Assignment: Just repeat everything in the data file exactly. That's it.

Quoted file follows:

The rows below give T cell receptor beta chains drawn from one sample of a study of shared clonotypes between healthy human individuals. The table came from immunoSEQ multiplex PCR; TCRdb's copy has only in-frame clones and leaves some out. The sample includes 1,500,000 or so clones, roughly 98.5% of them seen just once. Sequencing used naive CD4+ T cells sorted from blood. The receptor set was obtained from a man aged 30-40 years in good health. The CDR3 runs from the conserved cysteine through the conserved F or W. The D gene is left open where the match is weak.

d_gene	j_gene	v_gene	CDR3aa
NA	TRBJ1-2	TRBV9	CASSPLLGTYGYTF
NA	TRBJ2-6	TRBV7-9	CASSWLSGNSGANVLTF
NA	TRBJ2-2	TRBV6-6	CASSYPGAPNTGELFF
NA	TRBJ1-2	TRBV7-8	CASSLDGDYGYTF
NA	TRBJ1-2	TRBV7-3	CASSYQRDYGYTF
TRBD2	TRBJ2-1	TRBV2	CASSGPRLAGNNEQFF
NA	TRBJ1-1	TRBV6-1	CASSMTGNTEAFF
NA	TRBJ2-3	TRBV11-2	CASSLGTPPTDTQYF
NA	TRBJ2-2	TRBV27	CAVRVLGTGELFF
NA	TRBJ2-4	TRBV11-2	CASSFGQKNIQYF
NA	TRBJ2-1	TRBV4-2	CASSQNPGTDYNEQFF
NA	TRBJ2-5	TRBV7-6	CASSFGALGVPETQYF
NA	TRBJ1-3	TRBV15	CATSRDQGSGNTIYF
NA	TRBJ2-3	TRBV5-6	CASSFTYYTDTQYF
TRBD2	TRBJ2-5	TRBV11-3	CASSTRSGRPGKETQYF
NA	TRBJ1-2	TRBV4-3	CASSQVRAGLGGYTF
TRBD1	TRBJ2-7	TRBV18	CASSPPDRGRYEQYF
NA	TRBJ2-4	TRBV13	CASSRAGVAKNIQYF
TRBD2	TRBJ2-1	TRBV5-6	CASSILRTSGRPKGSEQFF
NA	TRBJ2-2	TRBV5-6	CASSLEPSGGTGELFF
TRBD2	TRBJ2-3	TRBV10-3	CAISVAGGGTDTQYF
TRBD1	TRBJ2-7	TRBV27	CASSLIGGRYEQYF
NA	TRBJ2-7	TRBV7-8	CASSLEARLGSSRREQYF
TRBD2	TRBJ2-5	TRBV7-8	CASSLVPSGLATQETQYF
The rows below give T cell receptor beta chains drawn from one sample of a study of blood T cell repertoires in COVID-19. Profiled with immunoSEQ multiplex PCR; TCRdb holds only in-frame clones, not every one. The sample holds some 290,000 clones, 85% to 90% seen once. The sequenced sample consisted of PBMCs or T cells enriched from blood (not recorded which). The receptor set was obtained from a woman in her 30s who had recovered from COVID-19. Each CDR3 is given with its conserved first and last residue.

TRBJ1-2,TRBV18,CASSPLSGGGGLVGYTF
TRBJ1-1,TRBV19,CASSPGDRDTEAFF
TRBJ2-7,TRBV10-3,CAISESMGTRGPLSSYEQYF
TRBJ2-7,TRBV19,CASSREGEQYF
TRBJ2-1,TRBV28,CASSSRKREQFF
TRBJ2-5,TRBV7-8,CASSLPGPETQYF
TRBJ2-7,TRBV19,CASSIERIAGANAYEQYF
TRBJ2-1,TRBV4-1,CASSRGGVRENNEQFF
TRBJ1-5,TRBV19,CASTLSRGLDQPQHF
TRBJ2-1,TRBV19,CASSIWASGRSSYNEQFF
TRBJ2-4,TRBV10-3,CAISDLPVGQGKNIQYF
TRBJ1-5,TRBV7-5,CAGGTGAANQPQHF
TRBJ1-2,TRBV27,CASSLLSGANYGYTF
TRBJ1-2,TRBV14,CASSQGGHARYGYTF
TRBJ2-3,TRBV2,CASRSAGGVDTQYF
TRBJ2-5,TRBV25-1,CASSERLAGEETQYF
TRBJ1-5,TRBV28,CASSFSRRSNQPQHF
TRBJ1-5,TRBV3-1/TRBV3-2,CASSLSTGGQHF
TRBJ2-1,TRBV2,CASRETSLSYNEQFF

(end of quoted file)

The rows below give T cell receptor beta chains drawn from one sample of a study of shared clonotypes between healthy human individuals. The table came from immunoSEQ multiplex PCR; TCRdb's copy has only in-frame clones and leaves some out. The sample includes 1,500,000 or so clones, roughly 98.5% of them seen just once. Sequencing used naive CD4+ T cells sorted from blood. The receptor set was obtained from a man aged 30-40 years in good health. The CDR3 runs from the conserved cysteine through the conserved F or W. The D gene is left open where the match is weak.

d_gene	j_gene	v_gene	CDR3aa
NA	TRBJ1-2	TRBV9	CASSPLLGTYGYTF
NA	TRBJ2-6	TRBV7-9	CASSWLSGNSGANVLTF
NA	TRBJ2-2	TRBV6-6	CASSYPGAPNTGELFF
NA	TRBJ1-2	TRBV7-8	CASSLDGDYGYTF
NA	TRBJ1-2	TRBV7-3	CASSYQRDYGYTF
TRBD2	TRBJ2-1	TRBV2	CASSGPRLAGNNEQFF
NA	TRBJ1-1	TRBV6-1	CASSMTGNTEAFF
NA	TRBJ2-3	TRBV11-2	CASSLGTPPTDTQYF
NA	TRBJ2-2	TRBV27	CAVRVLGTGELFF
NA	TRBJ2-4	TRBV11-2	CASSFGQKNIQYF
NA	TRBJ2-1	TRBV4-2	CASSQNPGTDYNEQFF
NA	TRBJ2-5	TRBV7-6	CASSFGALGVPETQYF
NA	TRBJ1-3	TRBV15	CATSRDQGSGNTIYF
NA	TRBJ2-3	TRBV5-6	CASSFTYYTDTQYF
TRBD2	TRBJ2-5	TRBV11-3	CASSTRSGRPGKETQYF
NA	TRBJ1-2	TRBV4-3	CASSQVRAGLGGYTF
TRBD1	TRBJ2-7	TRBV18	CASSPPDRGRYEQYF
NA	TRBJ2-4	TRBV13	CASSRAGVAKNIQYF
TRBD2	TRBJ2-1	TRBV5-6	CASSILRTSGRPKGSEQFF
NA	TRBJ2-2	TRBV5-6	CASSLEPSGGTGELFF
TRBD2	TRBJ2-3	TRBV10-3	CAISVAGGGTDTQYF
TRBD1	TRBJ2-7	TRBV27	CASSLIGGRYEQYF
NA	TRBJ2-7	TRBV7-8	CASSLEARLGSSRREQYF
TRBD2	TRBJ2-5	TRBV7-8	CASSLVPSGLATQETQYF
The rows below give T cell receptor beta chains drawn from one sample of a study of blood T cell repertoires in COVID-19. Profiled with immunoSEQ multiplex PCR; TCRdb holds only in-frame clones, not every one. The sample holds some 290,000 clones, 85% to 90% seen once. The sequenced sample consisted of PBMCs or T cells enriched from blood (not recorded which). The receptor set was obtained from a woman in her 30s who had recovered from COVID-19. Each CDR3 is given with its conserved first and last residue.

TRBJ1-2,TRBV18,CASSPLSGGGGLVGYTF
TRBJ1-1,TRBV19,CASSPGDRDTEAFF
TRBJ2-7,TRBV10-3,CAISESMGTRGPLSSYEQYF
TRBJ2-7,TRBV19,CASSREGEQYF
TRBJ2-1,TRBV28,CASSSRKREQFF
TRBJ2-5,TRBV7-8,CASSLPGPETQYF
TRBJ2-7,TRBV19,CASSIERIAGANAYEQYF
TRBJ2-1,TRBV4-1,CASSRGGVRENNEQFF
TRBJ1-5,TRBV19,CASTLSRGLDQPQHF
TRBJ2-1,TRBV19,CASSIWASGRSSYNEQFF
TRBJ2-4,TRBV10-3,CAISDLPVGQGKNIQYF
TRBJ1-5,TRBV7-5,CAGGTGAANQPQHF
TRBJ1-2,TRBV27,CASSLLSGANYGYTF
TRBJ1-2,TRBV14,CASSQGGHARYGYTF
TRBJ2-3,TRBV2,CASRSAGGVDTQYF
TRBJ2-5,TRBV25-1,CASSERLAGEETQYF
TRBJ1-5,TRBV28,CASSFSRRSNQPQHF
TRBJ1-5,TRBV3-1/TRBV3-2,CASSLSTGGQHF
TRBJ2-1,TRBV2,CASRETSLSYNEQFF